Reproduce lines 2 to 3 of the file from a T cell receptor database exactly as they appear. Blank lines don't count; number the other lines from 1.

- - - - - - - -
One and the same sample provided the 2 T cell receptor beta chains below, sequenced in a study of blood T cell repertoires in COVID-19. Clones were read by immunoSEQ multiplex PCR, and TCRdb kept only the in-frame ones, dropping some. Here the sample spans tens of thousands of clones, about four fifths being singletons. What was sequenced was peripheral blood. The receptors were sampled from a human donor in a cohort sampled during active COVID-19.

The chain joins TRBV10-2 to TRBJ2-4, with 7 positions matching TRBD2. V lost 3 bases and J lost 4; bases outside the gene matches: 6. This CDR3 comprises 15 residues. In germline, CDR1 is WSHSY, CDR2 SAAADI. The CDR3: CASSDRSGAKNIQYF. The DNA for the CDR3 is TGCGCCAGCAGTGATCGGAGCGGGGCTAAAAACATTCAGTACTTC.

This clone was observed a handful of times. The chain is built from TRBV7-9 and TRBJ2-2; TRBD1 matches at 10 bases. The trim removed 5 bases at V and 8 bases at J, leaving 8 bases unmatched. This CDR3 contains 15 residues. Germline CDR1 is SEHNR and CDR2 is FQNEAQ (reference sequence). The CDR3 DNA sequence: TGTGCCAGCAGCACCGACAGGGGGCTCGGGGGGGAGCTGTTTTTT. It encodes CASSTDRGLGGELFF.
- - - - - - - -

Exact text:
The chain joins TRBV10-2 to TRBJ2-4, with 7 positions matching TRBD2. V lost 3 bases and J lost 4; bases outside the gene matches: 6. This CDR3 comprises 15 residues. In germline, CDR1 is WSHSY, CDR2 SAAADI. The CDR3: CASSDRSGAKNIQYF. The DNA for the CDR3 is TGCGCCAGCAGTGATCGGAGCGGGGCTAAAAACATTCAGTACTTC.

This clone was observed a handful of times. The chain is built from TRBV7-9 and TRBJ2-2; TRBD1 matches at 10 bases. The trim removed 5 bases at V and 8 bases at J, leaving 8 bases unmatched. This CDR3 contains 15 residues. Germline CDR1 is SEHNR and CDR2 is FQNEAQ (reference sequence). The CDR3 DNA sequence: TGTGCCAGCAGCACCGACAGGGGGCTCGGGGGGGAGCTGTTTTTT. It encodes CASSTDRGLGGELFF.